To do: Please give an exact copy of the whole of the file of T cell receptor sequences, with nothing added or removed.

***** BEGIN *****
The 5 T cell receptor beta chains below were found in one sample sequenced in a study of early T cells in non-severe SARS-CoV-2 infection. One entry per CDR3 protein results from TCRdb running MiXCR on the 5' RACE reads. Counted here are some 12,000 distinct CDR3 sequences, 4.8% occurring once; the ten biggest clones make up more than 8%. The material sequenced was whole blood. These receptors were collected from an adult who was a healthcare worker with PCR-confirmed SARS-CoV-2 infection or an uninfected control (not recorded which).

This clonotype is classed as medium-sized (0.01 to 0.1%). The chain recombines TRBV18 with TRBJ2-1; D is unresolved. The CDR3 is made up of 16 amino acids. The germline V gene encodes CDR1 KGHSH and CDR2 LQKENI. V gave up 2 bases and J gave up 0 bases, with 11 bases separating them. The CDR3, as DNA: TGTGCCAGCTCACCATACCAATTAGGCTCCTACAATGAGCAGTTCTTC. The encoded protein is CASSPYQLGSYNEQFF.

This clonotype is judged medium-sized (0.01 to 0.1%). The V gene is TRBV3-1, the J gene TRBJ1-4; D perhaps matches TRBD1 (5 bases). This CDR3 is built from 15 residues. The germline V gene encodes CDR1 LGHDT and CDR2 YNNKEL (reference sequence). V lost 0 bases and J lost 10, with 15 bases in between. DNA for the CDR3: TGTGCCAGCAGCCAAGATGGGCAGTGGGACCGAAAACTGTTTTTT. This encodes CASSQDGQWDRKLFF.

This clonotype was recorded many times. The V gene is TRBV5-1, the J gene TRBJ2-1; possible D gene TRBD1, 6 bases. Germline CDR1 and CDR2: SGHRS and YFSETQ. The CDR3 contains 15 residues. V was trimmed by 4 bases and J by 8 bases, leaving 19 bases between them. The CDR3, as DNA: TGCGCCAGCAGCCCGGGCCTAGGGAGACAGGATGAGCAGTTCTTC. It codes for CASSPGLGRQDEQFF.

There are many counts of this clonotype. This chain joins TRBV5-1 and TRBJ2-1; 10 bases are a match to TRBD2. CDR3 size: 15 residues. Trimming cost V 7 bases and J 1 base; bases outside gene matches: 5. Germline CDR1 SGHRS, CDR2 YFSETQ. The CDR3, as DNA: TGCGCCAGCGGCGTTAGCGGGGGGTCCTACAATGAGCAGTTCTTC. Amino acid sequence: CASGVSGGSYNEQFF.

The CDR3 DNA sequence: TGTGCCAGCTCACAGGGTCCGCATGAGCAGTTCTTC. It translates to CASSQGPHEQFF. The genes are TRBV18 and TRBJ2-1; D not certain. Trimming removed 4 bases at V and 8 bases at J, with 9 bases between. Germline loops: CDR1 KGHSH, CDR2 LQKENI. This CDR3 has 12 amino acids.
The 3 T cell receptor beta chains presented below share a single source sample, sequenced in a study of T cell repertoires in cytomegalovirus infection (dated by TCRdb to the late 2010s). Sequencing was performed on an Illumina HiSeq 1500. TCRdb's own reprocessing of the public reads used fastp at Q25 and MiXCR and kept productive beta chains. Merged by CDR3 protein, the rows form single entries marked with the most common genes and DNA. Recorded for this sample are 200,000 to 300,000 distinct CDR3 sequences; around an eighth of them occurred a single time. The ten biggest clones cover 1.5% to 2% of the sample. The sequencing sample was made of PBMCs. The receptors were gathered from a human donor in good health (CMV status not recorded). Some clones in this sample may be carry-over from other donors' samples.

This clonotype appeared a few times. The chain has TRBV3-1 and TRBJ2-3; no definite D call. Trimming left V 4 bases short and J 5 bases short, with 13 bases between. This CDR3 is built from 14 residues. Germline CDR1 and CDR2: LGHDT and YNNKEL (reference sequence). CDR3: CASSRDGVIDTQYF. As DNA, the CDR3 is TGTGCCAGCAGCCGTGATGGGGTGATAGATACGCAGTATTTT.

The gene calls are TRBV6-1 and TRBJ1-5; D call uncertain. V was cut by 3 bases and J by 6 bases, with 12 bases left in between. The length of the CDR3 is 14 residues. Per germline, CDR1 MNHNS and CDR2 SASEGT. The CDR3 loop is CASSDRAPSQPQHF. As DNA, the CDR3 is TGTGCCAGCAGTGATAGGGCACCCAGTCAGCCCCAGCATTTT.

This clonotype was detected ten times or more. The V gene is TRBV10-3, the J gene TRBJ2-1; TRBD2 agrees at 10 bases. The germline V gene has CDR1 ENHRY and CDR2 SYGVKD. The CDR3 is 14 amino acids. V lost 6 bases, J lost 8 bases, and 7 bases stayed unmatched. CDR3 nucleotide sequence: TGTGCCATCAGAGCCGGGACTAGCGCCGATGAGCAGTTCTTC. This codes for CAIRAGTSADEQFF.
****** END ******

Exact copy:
The 5 T cell receptor beta chains below were found in one sample sequenced in a study of early T cells in non-severe SARS-CoV-2 infection. One entry per CDR3 protein results from TCRdb running MiXCR on the 5' RACE reads. Counted here are some 12,000 distinct CDR3 sequences, 4.8% occurring once; the ten biggest clones make up more than 8%. The material sequenced was whole blood. These receptors were collected from an adult who was a healthcare worker with PCR-confirmed SARS-CoV-2 infection or an uninfected control (not recorded which).

This clonotype is classed as medium-sized (0.01 to 0.1%). The chain recombines TRBV18 with TRBJ2-1; D is unresolved. The CDR3 is made up of 16 amino acids. The germline V gene encodes CDR1 KGHSH and CDR2 LQKENI. V gave up 2 bases and J gave up 0 bases, with 11 bases separating them. The CDR3, as DNA: TGTGCCAGCTCACCATACCAATTAGGCTCCTACAATGAGCAGTTCTTC. The encoded protein is CASSPYQLGSYNEQFF.

This clonotype is judged medium-sized (0.01 to 0.1%). The V gene is TRBV3-1, the J gene TRBJ1-4; D perhaps matches TRBD1 (5 bases). This CDR3 is built from 15 residues. The germline V gene encodes CDR1 LGHDT and CDR2 YNNKEL (reference sequence). V lost 0 bases and J lost 10, with 15 bases in between. DNA for the CDR3: TGTGCCAGCAGCCAAGATGGGCAGTGGGACCGAAAACTGTTTTTT. This encodes CASSQDGQWDRKLFF.

This clonotype was recorded many times. The V gene is TRBV5-1, the J gene TRBJ2-1; possible D gene TRBD1, 6 bases. Germline CDR1 and CDR2: SGHRS and YFSETQ. The CDR3 contains 15 residues. V was trimmed by 4 bases and J by 8 bases, leaving 19 bases between them. The CDR3, as DNA: TGCGCCAGCAGCCCGGGCCTAGGGAGACAGGATGAGCAGTTCTTC. It codes for CASSPGLGRQDEQFF.

There are many counts of this clonotype. This chain joins TRBV5-1 and TRBJ2-1; 10 bases are a match to TRBD2. CDR3 size: 15 residues. Trimming cost V 7 bases and J 1 base; bases outside gene matches: 5. Germline CDR1 SGHRS, CDR2 YFSETQ. The CDR3, as DNA: TGCGCCAGCGGCGTTAGCGGGGGGTCCTACAATGAGCAGTTCTTC. Amino acid sequence: CASGVSGGSYNEQFF.

The CDR3 DNA sequence: TGTGCCAGCTCACAGGGTCCGCATGAGCAGTTCTTC. It translates to CASSQGPHEQFF. The genes are TRBV18 and TRBJ2-1; D not certain. Trimming removed 4 bases at V and 8 bases at J, with 9 bases between. Germline loops: CDR1 KGHSH, CDR2 LQKENI. This CDR3 has 12 amino acids.
The 3 T cell receptor beta chains presented below share a single source sample, sequenced in a study of T cell repertoires in cytomegalovirus infection (dated by TCRdb to the late 2010s). Sequencing was performed on an Illumina HiSeq 1500. TCRdb's own reprocessing of the public reads used fastp at Q25 and MiXCR and kept productive beta chains. Merged by CDR3 protein, the rows form single entries marked with the most common genes and DNA. Recorded for this sample are 200,000 to 300,000 distinct CDR3 sequences; around an eighth of them occurred a single time. The ten biggest clones cover 1.5% to 2% of the sample. The sequencing sample was made of PBMCs. The receptors were gathered from a human donor in good health (CMV status not recorded). Some clones in this sample may be carry-over from other donors' samples.

This clonotype appeared a few times. The chain has TRBV3-1 and TRBJ2-3; no definite D call. Trimming left V 4 bases short and J 5 bases short, with 13 bases between. This CDR3 is built from 14 residues. Germline CDR1 and CDR2: LGHDT and YNNKEL (reference sequence). CDR3: CASSRDGVIDTQYF. As DNA, the CDR3 is TGTGCCAGCAGCCGTGATGGGGTGATAGATACGCAGTATTTT.

The gene calls are TRBV6-1 and TRBJ1-5; D call uncertain. V was cut by 3 bases and J by 6 bases, with 12 bases left in between. The length of the CDR3 is 14 residues. Per germline, CDR1 MNHNS and CDR2 SASEGT. The CDR3 loop is CASSDRAPSQPQHF. As DNA, the CDR3 is TGTGCCAGCAGTGATAGGGCACCCAGTCAGCCCCAGCATTTT.

This clonotype was detected ten times or more. The V gene is TRBV10-3, the J gene TRBJ2-1; TRBD2 agrees at 10 bases. The germline V gene has CDR1 ENHRY and CDR2 SYGVKD. The CDR3 is 14 amino acids. V lost 6 bases, J lost 8 bases, and 7 bases stayed unmatched. CDR3 nucleotide sequence: TGTGCCATCAGAGCCGGGACTAGCGCCGATGAGCAGTTCTTC. This codes for CAIRAGTSADEQFF.